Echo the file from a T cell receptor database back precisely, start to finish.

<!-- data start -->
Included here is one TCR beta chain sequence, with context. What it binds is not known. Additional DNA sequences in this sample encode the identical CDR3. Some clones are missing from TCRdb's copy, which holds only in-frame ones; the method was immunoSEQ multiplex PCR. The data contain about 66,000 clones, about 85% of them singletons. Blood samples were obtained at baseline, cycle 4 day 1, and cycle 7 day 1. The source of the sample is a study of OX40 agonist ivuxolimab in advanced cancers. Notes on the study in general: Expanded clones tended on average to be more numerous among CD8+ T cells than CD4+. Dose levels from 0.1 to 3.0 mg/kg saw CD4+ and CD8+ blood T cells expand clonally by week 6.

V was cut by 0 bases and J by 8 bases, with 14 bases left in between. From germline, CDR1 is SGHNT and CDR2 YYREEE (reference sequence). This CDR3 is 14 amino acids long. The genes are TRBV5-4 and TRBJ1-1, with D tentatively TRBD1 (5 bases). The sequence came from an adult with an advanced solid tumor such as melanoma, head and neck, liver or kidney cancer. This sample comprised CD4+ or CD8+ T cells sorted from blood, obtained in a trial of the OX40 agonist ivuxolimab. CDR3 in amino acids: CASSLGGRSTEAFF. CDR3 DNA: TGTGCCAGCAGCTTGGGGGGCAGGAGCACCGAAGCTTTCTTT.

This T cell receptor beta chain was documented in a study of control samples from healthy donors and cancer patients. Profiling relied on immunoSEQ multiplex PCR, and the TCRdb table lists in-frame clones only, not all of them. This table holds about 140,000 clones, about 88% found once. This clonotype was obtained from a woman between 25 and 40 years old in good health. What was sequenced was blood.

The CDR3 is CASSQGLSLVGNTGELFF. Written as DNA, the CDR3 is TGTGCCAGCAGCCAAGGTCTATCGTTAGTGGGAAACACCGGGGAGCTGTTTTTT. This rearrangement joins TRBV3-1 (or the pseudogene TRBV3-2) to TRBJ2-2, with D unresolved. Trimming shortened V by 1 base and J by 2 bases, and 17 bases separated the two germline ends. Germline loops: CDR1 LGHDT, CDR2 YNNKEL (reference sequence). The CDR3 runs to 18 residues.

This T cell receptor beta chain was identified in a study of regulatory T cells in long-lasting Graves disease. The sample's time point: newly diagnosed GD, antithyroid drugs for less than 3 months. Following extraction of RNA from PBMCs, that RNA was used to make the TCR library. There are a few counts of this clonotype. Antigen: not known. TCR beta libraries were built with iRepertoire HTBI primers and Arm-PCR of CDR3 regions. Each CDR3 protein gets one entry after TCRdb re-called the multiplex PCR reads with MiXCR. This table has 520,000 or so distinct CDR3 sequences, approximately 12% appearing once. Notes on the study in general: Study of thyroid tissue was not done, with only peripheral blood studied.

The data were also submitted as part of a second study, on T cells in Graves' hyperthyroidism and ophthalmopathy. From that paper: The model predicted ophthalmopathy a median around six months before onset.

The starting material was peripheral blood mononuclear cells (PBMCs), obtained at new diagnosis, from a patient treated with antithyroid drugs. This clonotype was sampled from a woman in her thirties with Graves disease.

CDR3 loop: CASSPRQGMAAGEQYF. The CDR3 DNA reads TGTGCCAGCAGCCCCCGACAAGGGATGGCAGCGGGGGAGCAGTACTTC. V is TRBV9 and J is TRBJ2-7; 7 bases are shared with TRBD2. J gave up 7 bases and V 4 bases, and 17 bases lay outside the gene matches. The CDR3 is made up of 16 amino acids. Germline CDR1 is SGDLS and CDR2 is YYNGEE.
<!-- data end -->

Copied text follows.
Included here is one TCR beta chain sequence, with context. What it binds is not known. Additional DNA sequences in this sample encode the identical CDR3. Some clones are missing from TCRdb's copy, which holds only in-frame ones; the method was immunoSEQ multiplex PCR. The data contain about 66,000 clones, about 85% of them singletons. Blood samples were obtained at baseline, cycle 4 day 1, and cycle 7 day 1. The source of the sample is a study of OX40 agonist ivuxolimab in advanced cancers. Notes on the study in general: Expanded clones tended on average to be more numerous among CD8+ T cells than CD4+. Dose levels from 0.1 to 3.0 mg/kg saw CD4+ and CD8+ blood T cells expand clonally by week 6.

V was cut by 0 bases and J by 8 bases, with 14 bases left in between. From germline, CDR1 is SGHNT and CDR2 YYREEE (reference sequence). This CDR3 is 14 amino acids long. The genes are TRBV5-4 and TRBJ1-1, with D tentatively TRBD1 (5 bases). The sequence came from an adult with an advanced solid tumor such as melanoma, head and neck, liver or kidney cancer. This sample comprised CD4+ or CD8+ T cells sorted from blood, obtained in a trial of the OX40 agonist ivuxolimab. CDR3 in amino acids: CASSLGGRSTEAFF. CDR3 DNA: TGTGCCAGCAGCTTGGGGGGCAGGAGCACCGAAGCTTTCTTT.

This T cell receptor beta chain was documented in a study of control samples from healthy donors and cancer patients. Profiling relied on immunoSEQ multiplex PCR, and the TCRdb table lists in-frame clones only, not all of them. This table holds about 140,000 clones, about 88% found once. This clonotype was obtained from a woman between 25 and 40 years old in good health. What was sequenced was blood.

The CDR3 is CASSQGLSLVGNTGELFF. Written as DNA, the CDR3 is TGTGCCAGCAGCCAAGGTCTATCGTTAGTGGGAAACACCGGGGAGCTGTTTTTT. This rearrangement joins TRBV3-1 (or the pseudogene TRBV3-2) to TRBJ2-2, with D unresolved. Trimming shortened V by 1 base and J by 2 bases, and 17 bases separated the two germline ends. Germline loops: CDR1 LGHDT, CDR2 YNNKEL (reference sequence). The CDR3 runs to 18 residues.

This T cell receptor beta chain was identified in a study of regulatory T cells in long-lasting Graves disease. The sample's time point: newly diagnosed GD, antithyroid drugs for less than 3 months. Following extraction of RNA from PBMCs, that RNA was used to make the TCR library. There are a few counts of this clonotype. Antigen: not known. TCR beta libraries were built with iRepertoire HTBI primers and Arm-PCR of CDR3 regions. Each CDR3 protein gets one entry after TCRdb re-called the multiplex PCR reads with MiXCR. This table has 520,000 or so distinct CDR3 sequences, approximately 12% appearing once. Notes on the study in general: Study of thyroid tissue was not done, with only peripheral blood studied.

The data were also submitted as part of a second study, on T cells in Graves' hyperthyroidism and ophthalmopathy. From that paper: The model predicted ophthalmopathy a median around six months before onset.

The starting material was peripheral blood mononuclear cells (PBMCs), obtained at new diagnosis, from a patient treated with antithyroid drugs. This clonotype was sampled from a woman in her thirties with Graves disease.

CDR3 loop: CASSPRQGMAAGEQYF. The CDR3 DNA reads TGTGCCAGCAGCCCCCGACAAGGGATGGCAGCGGGGGAGCAGTACTTC. V is TRBV9 and J is TRBJ2-7; 7 bases are shared with TRBD2. J gave up 7 bases and V 4 bases, and 17 bases lay outside the gene matches. The CDR3 is made up of 16 amino acids. Germline CDR1 is SGDLS and CDR2 is YYNGEE.